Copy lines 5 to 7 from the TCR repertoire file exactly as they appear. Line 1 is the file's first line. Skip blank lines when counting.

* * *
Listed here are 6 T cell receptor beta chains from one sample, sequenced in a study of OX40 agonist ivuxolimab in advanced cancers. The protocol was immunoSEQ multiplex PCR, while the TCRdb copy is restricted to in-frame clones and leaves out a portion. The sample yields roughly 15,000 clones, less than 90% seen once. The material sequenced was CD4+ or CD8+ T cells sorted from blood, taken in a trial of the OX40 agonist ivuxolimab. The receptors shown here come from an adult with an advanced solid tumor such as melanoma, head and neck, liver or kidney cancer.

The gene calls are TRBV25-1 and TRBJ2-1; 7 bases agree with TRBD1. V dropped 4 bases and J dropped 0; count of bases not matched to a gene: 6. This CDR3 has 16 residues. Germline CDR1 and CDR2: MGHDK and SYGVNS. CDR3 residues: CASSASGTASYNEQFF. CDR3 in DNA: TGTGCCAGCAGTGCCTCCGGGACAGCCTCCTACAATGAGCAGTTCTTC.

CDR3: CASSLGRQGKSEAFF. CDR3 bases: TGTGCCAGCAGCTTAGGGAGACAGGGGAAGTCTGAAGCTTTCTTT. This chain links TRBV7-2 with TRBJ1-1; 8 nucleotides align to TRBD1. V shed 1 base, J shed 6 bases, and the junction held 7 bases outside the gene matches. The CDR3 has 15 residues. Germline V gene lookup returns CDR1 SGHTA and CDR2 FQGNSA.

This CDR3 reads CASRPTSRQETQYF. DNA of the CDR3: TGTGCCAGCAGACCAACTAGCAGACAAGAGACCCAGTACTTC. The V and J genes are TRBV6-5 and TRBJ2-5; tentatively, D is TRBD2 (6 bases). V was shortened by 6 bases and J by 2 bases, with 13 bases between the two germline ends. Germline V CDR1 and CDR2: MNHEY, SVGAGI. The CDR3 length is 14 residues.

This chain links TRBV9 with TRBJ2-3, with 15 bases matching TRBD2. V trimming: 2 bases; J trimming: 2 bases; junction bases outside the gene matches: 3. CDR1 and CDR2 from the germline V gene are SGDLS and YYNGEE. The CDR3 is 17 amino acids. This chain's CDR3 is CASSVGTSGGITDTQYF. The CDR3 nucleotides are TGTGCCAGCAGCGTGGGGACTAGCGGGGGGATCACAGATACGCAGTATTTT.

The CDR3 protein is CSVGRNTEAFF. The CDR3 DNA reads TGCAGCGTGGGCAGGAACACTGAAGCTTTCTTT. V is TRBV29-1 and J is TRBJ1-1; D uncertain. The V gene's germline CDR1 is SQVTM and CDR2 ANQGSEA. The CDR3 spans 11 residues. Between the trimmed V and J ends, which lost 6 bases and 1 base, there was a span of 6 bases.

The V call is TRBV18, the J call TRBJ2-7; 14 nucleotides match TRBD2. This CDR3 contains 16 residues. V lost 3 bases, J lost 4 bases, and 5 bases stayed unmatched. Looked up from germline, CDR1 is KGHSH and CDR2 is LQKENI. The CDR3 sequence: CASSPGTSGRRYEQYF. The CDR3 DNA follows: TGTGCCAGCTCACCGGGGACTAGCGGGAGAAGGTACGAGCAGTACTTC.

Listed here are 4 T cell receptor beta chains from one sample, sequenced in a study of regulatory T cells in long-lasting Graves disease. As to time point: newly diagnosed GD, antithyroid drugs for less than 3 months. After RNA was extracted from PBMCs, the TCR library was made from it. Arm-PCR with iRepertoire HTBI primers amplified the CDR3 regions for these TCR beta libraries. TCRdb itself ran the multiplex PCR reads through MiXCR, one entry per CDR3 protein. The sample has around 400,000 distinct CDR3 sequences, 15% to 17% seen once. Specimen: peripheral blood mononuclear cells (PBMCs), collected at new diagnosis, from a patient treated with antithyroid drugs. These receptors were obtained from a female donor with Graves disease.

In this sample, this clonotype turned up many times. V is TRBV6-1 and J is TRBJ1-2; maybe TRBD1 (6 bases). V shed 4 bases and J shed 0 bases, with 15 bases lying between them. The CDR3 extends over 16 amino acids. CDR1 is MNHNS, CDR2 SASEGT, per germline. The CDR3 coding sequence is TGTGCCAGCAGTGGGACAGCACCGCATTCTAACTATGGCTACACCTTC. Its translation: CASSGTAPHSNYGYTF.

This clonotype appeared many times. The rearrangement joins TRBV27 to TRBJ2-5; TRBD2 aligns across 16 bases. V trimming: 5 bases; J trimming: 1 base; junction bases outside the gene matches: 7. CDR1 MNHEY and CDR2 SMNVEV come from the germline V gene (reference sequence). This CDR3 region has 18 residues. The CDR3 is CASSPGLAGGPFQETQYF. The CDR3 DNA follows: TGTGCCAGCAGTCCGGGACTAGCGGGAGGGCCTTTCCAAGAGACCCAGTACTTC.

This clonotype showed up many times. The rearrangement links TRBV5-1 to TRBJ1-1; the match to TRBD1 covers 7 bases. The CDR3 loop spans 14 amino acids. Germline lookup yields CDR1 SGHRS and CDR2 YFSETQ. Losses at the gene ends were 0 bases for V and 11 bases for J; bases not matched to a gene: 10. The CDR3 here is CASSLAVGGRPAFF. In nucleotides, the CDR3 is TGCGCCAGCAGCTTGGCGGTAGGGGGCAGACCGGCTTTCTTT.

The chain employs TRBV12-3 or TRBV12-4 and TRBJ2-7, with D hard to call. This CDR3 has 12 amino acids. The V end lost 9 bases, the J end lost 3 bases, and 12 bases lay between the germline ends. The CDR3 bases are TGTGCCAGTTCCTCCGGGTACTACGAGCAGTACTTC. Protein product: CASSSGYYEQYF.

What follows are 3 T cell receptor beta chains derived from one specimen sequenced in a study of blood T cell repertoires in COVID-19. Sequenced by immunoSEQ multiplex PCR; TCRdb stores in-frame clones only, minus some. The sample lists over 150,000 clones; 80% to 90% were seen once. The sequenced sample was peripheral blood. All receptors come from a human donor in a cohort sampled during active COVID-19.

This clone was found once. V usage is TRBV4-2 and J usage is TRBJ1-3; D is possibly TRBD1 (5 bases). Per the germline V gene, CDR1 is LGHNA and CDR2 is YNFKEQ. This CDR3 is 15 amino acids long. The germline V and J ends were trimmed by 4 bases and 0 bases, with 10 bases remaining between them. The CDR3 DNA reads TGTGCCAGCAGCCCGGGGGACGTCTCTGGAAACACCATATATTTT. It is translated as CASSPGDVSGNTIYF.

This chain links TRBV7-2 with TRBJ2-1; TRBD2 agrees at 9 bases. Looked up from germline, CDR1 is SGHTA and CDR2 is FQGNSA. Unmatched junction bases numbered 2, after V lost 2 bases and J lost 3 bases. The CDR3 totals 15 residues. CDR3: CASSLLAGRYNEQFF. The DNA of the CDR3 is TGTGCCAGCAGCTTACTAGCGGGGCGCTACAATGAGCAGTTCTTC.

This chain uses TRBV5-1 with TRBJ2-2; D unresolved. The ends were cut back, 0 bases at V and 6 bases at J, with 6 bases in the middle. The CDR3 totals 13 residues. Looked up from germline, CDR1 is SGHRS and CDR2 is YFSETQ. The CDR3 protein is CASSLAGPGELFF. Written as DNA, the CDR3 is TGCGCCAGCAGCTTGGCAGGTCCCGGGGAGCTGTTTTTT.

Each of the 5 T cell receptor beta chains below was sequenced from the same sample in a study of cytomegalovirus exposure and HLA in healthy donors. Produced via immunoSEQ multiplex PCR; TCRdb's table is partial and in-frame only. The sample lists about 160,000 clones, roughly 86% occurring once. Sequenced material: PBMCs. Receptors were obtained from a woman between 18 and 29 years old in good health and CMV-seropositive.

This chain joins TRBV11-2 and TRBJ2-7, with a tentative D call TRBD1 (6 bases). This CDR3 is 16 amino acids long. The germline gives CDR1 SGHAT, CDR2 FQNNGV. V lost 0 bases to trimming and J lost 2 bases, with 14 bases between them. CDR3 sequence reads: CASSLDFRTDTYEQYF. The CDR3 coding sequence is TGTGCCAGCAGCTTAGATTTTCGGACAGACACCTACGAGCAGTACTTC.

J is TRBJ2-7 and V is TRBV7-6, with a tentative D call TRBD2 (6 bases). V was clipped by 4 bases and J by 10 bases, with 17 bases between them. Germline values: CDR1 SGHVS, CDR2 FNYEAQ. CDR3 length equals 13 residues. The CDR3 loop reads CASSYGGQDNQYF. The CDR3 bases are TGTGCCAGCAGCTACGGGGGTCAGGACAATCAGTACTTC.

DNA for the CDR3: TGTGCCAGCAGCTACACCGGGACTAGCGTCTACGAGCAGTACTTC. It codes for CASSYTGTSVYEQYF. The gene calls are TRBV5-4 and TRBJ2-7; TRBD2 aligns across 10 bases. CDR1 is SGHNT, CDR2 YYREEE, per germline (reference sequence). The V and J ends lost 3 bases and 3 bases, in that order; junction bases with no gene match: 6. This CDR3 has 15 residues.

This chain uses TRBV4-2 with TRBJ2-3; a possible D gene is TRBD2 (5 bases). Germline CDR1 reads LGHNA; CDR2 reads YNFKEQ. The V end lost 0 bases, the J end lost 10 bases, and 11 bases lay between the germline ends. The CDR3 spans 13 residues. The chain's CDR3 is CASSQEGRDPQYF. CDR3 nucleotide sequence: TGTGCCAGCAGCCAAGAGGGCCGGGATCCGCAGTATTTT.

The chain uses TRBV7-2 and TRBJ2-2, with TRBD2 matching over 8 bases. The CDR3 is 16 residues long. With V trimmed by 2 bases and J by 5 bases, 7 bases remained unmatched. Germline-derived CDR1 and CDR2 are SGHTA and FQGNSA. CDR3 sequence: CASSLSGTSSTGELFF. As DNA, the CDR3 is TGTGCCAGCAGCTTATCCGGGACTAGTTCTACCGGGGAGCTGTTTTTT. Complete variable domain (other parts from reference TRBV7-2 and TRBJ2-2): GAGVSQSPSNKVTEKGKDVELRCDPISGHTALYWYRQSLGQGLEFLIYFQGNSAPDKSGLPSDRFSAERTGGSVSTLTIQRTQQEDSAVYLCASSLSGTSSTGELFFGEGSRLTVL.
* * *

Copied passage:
This chain links TRBV9 with TRBJ2-3, with 15 bases matching TRBD2. V trimming: 2 bases; J trimming: 2 bases; junction bases outside the gene matches: 3. CDR1 and CDR2 from the germline V gene are SGDLS and YYNGEE. The CDR3 is 17 amino acids. This chain's CDR3 is CASSVGTSGGITDTQYF. The CDR3 nucleotides are TGTGCCAGCAGCGTGGGGACTAGCGGGGGGATCACAGATACGCAGTATTTT.

The CDR3 protein is CSVGRNTEAFF. The CDR3 DNA reads TGCAGCGTGGGCAGGAACACTGAAGCTTTCTTT. V is TRBV29-1 and J is TRBJ1-1; D uncertain. The V gene's germline CDR1 is SQVTM and CDR2 ANQGSEA. The CDR3 spans 11 residues. Between the trimmed V and J ends, which lost 6 bases and 1 base, there was a span of 6 bases.

The V call is TRBV18, the J call TRBJ2-7; 14 nucleotides match TRBD2. This CDR3 contains 16 residues. V lost 3 bases, J lost 4 bases, and 5 bases stayed unmatched. Looked up from germline, CDR1 is KGHSH and CDR2 is LQKENI. The CDR3 sequence: CASSPGTSGRRYEQYF. The CDR3 DNA follows: TGTGCCAGCTCACCGGGGACTAGCGGGAGAAGGTACGAGCAGTACTTC.